A beautiful Sears Vallonia in Lewisburg, WV

A beautiful Sears Vallonia in Lewisburg, WV

Sears Altona from the Sears Modern Homes catalog

Sears Altona from the Sears Modern Home's catalog

Sears Altona in the tiny town of Ronceverte.

Sears Altona in the tiny town of Ronceverte, West Virginia.

Sears Lynnhaven, as seen in the 1929 catalog

Sears Lynnhaven, as seen in the 1929 catalog

Sears Lynnhaven in Rainelle, WV

Sears Lynnhaven in Rainelle, WV

Sears Marina, Model #2024

Sears Marina, Model #2024

Although significantly remodeled, this is clearly a Sears Marina, #2024

Although significantly remodeled, this is clearly a Sears Marina, #2024. This house is in Lewisburg, WV. Note how the shed dormer still retains its three little windows.

Aladdin was another prominent kit home company, with a large lumberyard and mill in Greensboro, NC. There were many Aladdin Kit Homes in WV, too.

Aladdin was another prominent kit home company, with a large lumberyard and mill in Greensboro, NC. There were many Aladdin Kit Homes in WV, too. Here, you can see the Aladdin Genie going back into his bottle (presumably on the back porch) after building a house for his master in a day (I'm guessing here).

The Aladdin Pasadena was one of Aladdins most popular homes.

The Aladdin Pasadena was one of Aladdin's most popular homes.

As a point of comparison, this is a PERFECT Pasadena in Lynchburg, Virginia. Note, the side porch is still in original condition.

As a point of comparison, this is a PERFECT Pasadena in Lynchburg, Virginia. Note, the side porch is still in original condition.

An Aladdin Pasadena in a small town just outside of Rainelle, WV. Sometimes, its hard to identify these kit homes because of surrounding landscaping. This house called my name from the highway, and once you hear the sound of an Aladdin Pasadena, you never forget it.  :)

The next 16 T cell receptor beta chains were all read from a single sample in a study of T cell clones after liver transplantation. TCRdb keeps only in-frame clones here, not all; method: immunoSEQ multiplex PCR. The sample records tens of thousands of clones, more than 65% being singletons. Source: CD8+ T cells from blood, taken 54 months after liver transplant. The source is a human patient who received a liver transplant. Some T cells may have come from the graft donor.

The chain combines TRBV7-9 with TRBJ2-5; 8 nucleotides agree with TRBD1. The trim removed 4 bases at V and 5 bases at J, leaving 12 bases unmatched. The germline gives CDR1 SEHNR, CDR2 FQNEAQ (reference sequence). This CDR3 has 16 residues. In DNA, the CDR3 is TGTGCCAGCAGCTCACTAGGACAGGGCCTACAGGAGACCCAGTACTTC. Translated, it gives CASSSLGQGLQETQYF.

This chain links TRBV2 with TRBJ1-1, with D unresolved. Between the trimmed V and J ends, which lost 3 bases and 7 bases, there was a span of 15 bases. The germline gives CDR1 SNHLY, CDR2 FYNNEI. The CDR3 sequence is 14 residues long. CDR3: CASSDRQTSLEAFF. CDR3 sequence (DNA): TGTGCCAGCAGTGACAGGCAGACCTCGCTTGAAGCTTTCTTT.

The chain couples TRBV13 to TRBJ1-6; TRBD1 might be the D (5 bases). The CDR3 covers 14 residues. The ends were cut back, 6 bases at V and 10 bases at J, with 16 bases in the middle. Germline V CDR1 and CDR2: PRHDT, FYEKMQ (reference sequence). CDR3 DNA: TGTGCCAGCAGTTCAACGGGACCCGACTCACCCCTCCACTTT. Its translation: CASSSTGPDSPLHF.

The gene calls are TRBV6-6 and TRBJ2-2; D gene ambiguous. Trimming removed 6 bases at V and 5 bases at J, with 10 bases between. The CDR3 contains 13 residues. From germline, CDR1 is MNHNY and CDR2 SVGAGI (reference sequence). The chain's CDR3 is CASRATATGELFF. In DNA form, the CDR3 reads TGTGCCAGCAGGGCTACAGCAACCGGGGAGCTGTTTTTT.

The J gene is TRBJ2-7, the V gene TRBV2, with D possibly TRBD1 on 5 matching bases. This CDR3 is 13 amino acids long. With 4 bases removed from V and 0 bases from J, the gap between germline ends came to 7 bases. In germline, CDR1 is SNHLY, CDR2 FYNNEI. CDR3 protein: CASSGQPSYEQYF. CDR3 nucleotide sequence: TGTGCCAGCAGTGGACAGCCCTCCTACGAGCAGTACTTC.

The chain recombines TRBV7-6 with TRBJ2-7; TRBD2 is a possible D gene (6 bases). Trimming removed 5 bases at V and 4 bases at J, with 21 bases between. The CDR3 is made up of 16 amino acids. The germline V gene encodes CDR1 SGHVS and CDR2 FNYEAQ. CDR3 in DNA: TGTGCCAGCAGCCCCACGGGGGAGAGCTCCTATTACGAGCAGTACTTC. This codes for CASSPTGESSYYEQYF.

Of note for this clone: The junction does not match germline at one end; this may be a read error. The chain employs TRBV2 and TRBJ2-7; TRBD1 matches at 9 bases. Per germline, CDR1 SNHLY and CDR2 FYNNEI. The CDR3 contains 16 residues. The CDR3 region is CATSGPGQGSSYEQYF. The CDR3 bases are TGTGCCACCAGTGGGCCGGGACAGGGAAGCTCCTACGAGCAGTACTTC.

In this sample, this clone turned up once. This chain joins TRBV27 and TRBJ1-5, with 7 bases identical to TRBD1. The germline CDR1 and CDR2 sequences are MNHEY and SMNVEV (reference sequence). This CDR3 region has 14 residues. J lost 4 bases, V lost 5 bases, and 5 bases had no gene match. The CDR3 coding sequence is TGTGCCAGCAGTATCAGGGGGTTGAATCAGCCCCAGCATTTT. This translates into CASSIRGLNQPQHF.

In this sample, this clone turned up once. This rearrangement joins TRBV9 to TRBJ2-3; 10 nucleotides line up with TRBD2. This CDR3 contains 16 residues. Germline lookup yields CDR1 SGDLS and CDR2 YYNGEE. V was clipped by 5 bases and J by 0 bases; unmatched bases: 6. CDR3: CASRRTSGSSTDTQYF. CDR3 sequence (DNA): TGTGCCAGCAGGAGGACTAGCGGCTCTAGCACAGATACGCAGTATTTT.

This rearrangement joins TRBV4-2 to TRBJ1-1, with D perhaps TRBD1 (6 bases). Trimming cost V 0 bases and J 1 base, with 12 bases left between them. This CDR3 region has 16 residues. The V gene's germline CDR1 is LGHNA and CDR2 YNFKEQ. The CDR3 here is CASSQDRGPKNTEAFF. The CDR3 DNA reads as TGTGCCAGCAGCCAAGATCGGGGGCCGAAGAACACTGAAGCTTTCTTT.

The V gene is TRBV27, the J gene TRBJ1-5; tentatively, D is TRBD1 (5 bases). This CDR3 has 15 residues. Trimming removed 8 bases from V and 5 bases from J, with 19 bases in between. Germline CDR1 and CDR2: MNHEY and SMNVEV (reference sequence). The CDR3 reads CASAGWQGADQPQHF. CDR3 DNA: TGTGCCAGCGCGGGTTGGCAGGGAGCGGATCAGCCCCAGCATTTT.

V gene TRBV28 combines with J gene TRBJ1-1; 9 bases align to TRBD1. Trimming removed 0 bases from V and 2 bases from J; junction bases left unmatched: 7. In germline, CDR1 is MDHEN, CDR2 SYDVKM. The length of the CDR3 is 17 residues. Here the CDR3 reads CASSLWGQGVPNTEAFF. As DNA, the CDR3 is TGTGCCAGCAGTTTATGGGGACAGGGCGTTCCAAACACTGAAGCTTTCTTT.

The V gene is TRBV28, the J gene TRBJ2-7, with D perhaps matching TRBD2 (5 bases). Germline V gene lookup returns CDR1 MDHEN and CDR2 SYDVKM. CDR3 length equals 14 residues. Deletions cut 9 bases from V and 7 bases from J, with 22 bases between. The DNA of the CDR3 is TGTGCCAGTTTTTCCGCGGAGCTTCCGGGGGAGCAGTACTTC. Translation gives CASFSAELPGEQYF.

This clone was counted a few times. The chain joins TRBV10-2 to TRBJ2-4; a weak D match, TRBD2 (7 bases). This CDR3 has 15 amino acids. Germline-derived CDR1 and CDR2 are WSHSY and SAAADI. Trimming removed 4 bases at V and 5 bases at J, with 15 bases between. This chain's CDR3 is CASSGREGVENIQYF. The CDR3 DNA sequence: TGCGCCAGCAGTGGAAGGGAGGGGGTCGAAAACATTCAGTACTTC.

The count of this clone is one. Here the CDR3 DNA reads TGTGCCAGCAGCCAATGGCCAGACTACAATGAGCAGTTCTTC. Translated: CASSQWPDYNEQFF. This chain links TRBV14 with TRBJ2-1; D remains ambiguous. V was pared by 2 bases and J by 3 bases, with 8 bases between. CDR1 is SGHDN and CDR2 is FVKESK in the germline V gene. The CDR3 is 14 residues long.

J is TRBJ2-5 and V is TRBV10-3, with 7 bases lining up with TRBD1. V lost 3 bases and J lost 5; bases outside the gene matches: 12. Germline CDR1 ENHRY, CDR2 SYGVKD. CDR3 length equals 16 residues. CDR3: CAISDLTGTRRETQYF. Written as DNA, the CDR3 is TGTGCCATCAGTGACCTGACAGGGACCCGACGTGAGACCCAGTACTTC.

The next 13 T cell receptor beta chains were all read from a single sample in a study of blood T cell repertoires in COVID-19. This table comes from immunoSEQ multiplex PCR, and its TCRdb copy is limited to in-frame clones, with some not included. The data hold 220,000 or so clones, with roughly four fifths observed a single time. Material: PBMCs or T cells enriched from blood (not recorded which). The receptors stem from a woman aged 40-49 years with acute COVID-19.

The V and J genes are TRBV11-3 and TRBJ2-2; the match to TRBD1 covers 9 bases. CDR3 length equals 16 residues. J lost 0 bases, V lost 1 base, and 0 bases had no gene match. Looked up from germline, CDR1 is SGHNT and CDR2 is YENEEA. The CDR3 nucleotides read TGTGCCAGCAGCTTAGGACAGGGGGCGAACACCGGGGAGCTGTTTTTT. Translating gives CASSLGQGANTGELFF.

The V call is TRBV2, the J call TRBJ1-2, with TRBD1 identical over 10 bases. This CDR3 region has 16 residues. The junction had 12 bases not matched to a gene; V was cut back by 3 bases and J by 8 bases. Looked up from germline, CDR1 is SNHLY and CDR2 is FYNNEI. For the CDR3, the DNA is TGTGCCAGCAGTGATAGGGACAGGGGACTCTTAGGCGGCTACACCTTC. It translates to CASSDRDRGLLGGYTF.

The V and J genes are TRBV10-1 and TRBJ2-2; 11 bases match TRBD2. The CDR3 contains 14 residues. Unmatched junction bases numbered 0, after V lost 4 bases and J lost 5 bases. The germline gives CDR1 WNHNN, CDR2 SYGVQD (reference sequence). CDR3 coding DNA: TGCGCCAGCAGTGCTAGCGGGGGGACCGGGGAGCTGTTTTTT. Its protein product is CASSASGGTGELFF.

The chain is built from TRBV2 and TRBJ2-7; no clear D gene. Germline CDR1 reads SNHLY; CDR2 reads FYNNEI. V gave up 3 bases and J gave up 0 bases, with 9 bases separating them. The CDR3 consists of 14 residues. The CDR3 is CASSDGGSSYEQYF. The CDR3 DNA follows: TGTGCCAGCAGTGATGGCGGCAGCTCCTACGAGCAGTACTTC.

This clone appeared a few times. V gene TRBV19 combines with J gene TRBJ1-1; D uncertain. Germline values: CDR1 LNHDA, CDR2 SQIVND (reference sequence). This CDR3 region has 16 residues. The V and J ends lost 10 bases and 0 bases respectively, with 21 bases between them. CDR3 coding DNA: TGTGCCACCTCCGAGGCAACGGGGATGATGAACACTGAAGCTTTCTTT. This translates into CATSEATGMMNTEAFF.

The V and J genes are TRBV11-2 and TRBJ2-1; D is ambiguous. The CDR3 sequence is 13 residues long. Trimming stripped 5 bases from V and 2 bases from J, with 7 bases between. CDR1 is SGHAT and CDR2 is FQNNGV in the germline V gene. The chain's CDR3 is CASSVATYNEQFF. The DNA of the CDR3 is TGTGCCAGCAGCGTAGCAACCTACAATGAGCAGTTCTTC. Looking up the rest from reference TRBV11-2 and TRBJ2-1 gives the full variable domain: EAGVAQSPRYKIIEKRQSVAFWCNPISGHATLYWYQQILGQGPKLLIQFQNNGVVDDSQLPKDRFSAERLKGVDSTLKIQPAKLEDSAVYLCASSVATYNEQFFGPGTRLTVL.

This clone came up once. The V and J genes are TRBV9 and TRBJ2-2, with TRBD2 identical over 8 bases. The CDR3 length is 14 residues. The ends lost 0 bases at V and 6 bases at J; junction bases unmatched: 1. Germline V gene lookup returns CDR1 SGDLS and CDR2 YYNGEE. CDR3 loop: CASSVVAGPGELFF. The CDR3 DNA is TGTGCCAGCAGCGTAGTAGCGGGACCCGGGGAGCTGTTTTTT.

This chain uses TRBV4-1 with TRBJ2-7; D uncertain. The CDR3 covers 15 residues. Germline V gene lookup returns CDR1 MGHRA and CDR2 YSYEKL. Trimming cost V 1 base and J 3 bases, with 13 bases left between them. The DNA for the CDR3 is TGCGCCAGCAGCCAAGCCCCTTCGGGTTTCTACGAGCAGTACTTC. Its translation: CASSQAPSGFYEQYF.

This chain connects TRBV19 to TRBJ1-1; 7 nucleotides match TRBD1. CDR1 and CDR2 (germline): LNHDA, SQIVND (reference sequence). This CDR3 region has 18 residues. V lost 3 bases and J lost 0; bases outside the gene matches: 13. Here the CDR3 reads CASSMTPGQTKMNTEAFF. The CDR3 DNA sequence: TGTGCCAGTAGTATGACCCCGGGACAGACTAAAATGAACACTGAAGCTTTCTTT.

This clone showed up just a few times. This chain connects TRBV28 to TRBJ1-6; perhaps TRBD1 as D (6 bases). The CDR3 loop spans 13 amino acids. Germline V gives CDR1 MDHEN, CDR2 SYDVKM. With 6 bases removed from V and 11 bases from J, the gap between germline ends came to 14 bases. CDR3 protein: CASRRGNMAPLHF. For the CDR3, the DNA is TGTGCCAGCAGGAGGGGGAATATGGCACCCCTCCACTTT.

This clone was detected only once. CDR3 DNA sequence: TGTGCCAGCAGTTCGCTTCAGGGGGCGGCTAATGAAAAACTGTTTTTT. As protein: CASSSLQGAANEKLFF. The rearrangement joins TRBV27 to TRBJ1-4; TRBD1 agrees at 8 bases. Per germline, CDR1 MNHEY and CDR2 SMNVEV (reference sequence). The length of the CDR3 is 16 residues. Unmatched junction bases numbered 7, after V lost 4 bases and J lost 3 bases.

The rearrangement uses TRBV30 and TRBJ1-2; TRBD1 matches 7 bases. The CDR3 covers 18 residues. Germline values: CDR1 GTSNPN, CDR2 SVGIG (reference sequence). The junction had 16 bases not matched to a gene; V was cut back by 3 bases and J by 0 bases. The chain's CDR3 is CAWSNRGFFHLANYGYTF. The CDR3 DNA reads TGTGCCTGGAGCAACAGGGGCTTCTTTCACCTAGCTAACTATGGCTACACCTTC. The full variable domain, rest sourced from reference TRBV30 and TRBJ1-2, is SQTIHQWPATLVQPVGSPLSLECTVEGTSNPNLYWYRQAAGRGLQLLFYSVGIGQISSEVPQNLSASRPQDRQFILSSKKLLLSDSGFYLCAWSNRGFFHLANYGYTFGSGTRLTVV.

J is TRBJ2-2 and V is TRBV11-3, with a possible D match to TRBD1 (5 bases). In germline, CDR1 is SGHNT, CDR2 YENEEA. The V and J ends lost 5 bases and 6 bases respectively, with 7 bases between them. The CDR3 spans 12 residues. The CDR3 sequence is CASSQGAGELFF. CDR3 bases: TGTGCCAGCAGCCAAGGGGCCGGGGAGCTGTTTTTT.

Here's a nice Aladdin Pasadena in a small town just outside of Rainelle, WV. To the uninformed, this may look like a grove of trees, but there is an Aladdin House there. Sometimes, it's hard to identify these kit homes because of surrounding landscaping. This house called my name from the highway, and once you hear the sound of an Aladdin Pasadena, you never forget it. :)

Aladdin Virginia from the 1919 Aladdin catalog

Aladdin Virginia from the 1919 Aladdin catalog

An Aladdin Virginian in White Sulphur Springs, not too far from the famous hotel, The Greenbriar.

An Aladdin Virginian in White Sulphur Springs, not too far from the famous hotel, The Greenbriar.

Gordon Van Tine was yet another popular kit home company of the early 1900s. Heres the GVT Durant, a fairly popular little bungalow.

Gordon Van Tine was yet another popular kit home company of the early 1900s. Here's the GVT "Durant," a fairly popular little bungalow.

The Durant, in Lewisburg, WV.

The Durant, in Lewisburg, WV.

The Lost Sears Homes of Atlantic City, NJ

August 12th, 2010 Sears Homes 7 comments

A few days ago, I was looking through the pages of my 1923 Sears Modern Homes catalog when I happened upon this page (see below). According to this little graphic, there were four Sears homes built in a row somewhere in a 1920s neighborhood in Atlantic City, NJ. I’d imagine there are many other Sears Homes in the area, too.

I live in Norfolk, Virginia and as soon as I can locate the general area of these little pretties (with a little help from my friends hopefully), it’s my intention to drive up there and check out the rest of the city.

There was a massive Sears Mill in Newark, NJ, so I’m confident that there are many Sears Homes in and around the New Jersey area.

In posting this info, I’m hoping and praying some kind soul that’s familiar with the area will drop me a note and tell me where to find these four little Marinas in Atlantic City, NJ. Simply post your response in the comments section (below) and leave an email address and you’ll hear from me pretty quickly.

To read more about Sears Homes, click here.

The Little Marinas of Atlantic City, NJ

The Little Marinas of Atlantic City, NJ

This is a Sears Marina. This is a close-up of the house Im looking for in Atlantic City, NJ

This is a Sears Marina. This is a close-up of the house I'm looking for in Atlantic City, NJ

Close-up of the other Marina with a shed (flat) former. Theres one of these in this grouping in Atlantic City, NJ